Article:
Our UHN programs and services are among the most advanced in the world. We have grouped our physicians, staff, services and resources into 10 medical programs to meet the needs of our patients and help us make the most of our resources.
University Health Network is a health care and medical research organization in Toronto, Ontario, Canada. The scope of research and complexity of cases at UHN has made us a national and international source for discovery, education and patient care.
Our 10 medical programs are spread across eight hospital sites – Princess Margaret, Toronto General, Toronto Rehab’s five sites, Toronto Western – as well as our education programs through the Michener Institute of Education at UHN. Learn more about the services, programs and amenities offered at each location.
Maps & Directions
Find out how to get to and around our nine locations — floor plans, parking, public transit, accessibility services, and shuttle information.
Ways You Can Help
Being touched by illness affects us in different ways. Many people want to give back to the community and help others. At UHN, we welcome your contribution and offer different ways you can help so you can find one that suits you.
The Newsroom is the source for media looking for information about UHN or trying to connect with one of our experts for an interview. It’s also the place to find UHN media policies and catch up on our news stories, videos, media releases, podcasts and more.
I'll start by thanking the people who have taken the time to tell me that the Monday message is read and appreciated. This is a big place with a lot going on, so I can only give you my 'highlights'. I'm also discovering that I can't make it to everything and I'm very sorry to have missed The Princess Margaret Cancer Foundation's event honouring
Paul Alofs who has stepped down from his role as President & CEO of the PMCF after 14 years. The team at PMCF, with Paul's leadership, has raised $1.2 billion to support cancer care, research and education. The evening raised $1.6 million in Paul's honour, a huge mark of respect for his contribution to UHN. And about Paul's bobblehead which was given out at the event and the video – you can see both
Another highlight of my week was getting stopped in the hall by a staff member from Facilities who had just completed his Caring Safely training. He said that the video with UHN leaders, talking about the errors we'd made, was moving and said a great deal to the room about the fact that speaking up for safety was something everyone can and should do. I checked and 59% of UHN staff have completed the Caring Safely basic courses. My thanks to the volunteer trainers and everyone who has taken the training because we now have more and more people thinking about what they can do to make UHN a safer place for patients, visitors and staff.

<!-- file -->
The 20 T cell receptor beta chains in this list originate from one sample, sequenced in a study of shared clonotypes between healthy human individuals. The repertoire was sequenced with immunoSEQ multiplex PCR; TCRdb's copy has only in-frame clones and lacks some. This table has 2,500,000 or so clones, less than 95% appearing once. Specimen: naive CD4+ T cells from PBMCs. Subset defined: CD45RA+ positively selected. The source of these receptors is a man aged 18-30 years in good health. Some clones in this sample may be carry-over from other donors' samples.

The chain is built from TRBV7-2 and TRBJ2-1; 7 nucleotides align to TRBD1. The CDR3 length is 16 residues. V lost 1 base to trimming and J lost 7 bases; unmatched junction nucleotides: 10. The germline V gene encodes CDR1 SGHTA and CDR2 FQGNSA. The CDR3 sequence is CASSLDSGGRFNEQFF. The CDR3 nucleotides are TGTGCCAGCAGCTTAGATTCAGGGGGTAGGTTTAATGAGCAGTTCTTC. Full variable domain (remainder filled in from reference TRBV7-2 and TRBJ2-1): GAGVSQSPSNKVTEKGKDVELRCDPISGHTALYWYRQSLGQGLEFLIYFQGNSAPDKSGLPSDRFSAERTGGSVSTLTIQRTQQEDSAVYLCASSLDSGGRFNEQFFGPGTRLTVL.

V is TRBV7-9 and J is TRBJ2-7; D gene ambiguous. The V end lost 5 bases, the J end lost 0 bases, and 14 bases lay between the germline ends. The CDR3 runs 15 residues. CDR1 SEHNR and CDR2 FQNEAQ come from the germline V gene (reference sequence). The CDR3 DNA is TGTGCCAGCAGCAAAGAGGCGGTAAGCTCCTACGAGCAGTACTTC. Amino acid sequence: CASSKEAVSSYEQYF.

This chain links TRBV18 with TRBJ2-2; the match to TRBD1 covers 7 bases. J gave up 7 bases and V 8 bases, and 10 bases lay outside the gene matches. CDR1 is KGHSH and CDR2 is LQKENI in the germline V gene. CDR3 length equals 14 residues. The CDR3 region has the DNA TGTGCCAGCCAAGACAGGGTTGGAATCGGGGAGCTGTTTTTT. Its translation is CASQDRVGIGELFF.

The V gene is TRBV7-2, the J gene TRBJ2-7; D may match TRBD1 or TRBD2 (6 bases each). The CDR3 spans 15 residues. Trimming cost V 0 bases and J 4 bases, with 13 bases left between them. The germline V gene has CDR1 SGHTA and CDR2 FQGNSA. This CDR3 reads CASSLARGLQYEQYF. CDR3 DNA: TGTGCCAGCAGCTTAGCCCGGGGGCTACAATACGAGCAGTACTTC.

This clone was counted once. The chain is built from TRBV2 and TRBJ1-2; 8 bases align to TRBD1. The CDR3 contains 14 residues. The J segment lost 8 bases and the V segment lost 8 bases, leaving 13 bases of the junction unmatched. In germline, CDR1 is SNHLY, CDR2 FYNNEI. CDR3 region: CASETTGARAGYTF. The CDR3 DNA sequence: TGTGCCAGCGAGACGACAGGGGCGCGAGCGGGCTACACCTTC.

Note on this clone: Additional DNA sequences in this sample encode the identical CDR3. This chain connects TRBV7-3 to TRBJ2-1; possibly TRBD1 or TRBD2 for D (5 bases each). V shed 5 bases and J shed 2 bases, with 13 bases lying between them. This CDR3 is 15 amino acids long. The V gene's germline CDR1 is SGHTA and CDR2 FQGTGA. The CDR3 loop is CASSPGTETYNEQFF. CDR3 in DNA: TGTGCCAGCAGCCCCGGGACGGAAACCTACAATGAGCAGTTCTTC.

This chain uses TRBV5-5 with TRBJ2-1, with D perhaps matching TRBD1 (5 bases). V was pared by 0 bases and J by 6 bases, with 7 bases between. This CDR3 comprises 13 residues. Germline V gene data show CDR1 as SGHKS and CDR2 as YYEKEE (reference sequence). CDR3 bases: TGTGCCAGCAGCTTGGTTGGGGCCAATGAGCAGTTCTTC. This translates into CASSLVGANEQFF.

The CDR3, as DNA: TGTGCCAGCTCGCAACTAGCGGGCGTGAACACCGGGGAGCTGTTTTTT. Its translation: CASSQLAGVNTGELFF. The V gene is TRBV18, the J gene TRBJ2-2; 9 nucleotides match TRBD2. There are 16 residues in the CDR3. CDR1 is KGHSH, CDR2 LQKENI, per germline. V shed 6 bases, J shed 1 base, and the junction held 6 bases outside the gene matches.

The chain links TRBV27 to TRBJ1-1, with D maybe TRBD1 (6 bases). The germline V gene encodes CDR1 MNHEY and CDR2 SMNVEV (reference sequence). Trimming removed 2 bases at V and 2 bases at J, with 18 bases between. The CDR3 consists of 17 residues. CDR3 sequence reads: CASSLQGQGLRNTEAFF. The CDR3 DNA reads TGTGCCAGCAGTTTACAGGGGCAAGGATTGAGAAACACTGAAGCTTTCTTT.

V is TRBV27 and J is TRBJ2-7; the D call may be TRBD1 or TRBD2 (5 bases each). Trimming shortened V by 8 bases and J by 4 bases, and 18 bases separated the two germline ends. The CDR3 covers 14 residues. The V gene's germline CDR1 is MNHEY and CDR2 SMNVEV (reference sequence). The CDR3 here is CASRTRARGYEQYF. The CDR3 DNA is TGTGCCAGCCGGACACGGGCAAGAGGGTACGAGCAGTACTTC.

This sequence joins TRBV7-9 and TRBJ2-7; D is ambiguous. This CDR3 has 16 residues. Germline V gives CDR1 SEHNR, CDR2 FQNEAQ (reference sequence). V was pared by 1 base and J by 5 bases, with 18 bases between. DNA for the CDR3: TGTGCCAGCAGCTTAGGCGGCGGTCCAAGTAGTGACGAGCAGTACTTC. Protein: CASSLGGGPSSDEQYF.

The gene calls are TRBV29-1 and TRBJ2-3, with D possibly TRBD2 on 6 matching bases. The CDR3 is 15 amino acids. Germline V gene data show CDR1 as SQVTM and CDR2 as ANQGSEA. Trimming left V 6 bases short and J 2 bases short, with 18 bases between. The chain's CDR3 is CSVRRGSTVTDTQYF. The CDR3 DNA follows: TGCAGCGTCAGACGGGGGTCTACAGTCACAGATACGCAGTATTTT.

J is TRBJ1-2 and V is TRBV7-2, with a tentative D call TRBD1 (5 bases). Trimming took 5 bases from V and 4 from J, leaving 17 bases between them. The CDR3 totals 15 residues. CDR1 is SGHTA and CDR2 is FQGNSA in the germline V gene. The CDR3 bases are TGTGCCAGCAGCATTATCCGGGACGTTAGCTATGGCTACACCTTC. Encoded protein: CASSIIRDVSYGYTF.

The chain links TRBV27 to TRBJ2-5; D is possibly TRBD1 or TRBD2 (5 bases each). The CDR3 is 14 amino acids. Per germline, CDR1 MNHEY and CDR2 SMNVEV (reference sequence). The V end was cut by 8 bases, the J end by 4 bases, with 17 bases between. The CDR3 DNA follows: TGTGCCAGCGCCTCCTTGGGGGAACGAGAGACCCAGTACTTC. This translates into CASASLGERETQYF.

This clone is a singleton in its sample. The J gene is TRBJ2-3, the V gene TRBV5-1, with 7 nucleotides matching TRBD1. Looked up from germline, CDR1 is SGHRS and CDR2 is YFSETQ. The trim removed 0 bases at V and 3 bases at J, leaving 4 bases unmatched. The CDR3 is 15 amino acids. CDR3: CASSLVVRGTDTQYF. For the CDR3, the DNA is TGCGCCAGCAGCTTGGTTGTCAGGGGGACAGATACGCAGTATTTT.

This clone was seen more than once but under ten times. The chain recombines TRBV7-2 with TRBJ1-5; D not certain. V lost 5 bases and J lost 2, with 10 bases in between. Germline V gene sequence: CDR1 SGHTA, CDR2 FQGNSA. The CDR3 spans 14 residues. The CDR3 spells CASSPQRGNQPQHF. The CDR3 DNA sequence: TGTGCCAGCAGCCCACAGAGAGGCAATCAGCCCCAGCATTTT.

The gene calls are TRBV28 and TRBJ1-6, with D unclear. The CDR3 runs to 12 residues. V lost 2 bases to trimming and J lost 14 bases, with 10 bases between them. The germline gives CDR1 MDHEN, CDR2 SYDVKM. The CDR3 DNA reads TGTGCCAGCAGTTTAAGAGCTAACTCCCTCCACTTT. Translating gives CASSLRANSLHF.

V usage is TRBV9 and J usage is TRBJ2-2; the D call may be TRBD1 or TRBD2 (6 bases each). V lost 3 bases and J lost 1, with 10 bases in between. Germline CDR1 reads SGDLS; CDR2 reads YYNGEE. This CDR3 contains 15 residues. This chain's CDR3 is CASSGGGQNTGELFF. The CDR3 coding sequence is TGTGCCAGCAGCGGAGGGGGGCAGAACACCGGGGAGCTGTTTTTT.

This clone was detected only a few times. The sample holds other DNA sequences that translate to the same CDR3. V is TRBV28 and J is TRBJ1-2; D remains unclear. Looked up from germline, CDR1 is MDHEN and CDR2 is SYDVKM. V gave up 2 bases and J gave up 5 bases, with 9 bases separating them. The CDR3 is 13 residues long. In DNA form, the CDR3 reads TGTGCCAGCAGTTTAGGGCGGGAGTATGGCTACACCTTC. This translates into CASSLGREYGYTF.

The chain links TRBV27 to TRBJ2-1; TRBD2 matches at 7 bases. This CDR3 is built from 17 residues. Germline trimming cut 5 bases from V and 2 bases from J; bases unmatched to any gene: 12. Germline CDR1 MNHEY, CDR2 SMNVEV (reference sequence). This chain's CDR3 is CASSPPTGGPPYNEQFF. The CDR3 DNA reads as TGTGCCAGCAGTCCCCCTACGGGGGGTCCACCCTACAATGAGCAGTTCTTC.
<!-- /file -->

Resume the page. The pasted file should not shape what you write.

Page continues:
I spent some time with
Tim Jackson last week, a UHN surgeon who has headed our implementation of the National Surgical Quality Improvement Plan (NSQIP) at UHN and worked with Health Quality Ontario on the
provincial surgical safety report which was released last Thursday. UHN adopted this approach in 2012, thanks to the support, encouragement and investment by
Shaf Keshavjee, UHN's Surgeon in Chief. Since then, 29 Canadian hospitals have signed on, all working together to measure, report and improve surgical safety. Tim tells me that UHN is doing well and NSQIP helps us find and track areas where there is room to improve. The critical contribution of NSQIP is that it gives us international benchmarks. If we want to be the best, we have to benchmark against the world's best. And, my thanks to everyone who helped pay for NSQIP – the late
John MacNaughton, the Division of General Surgery, and the Department of Surgery. It takes money to move great ideas forward and we're fortunate that people are willing to invest in UHN.
And, of note last week,
Chris Paige and
Eleanor Fish, were given Research Canada's 2017 Leadership in Advocacy Award which recognizes outstanding champions of health research and health innovation at the local, regional and/or national level. Chris and Eleanor have worked tirelessly as advocates who educate policymakers, the media and the public about the health, social, and economic benefits of health research and health innovation in Canada. We owe them a great deal and are proud that they are part of UHN.
The last event of the week was a visit from federal Minister of Science, the Honourable Kirsty Duncan with
Mary Gospodarowicz and
David Jaffray acting as hosts. My thanks to everyone who helped set up the 90 minute visit. I am confident that she left impressed by what she saw.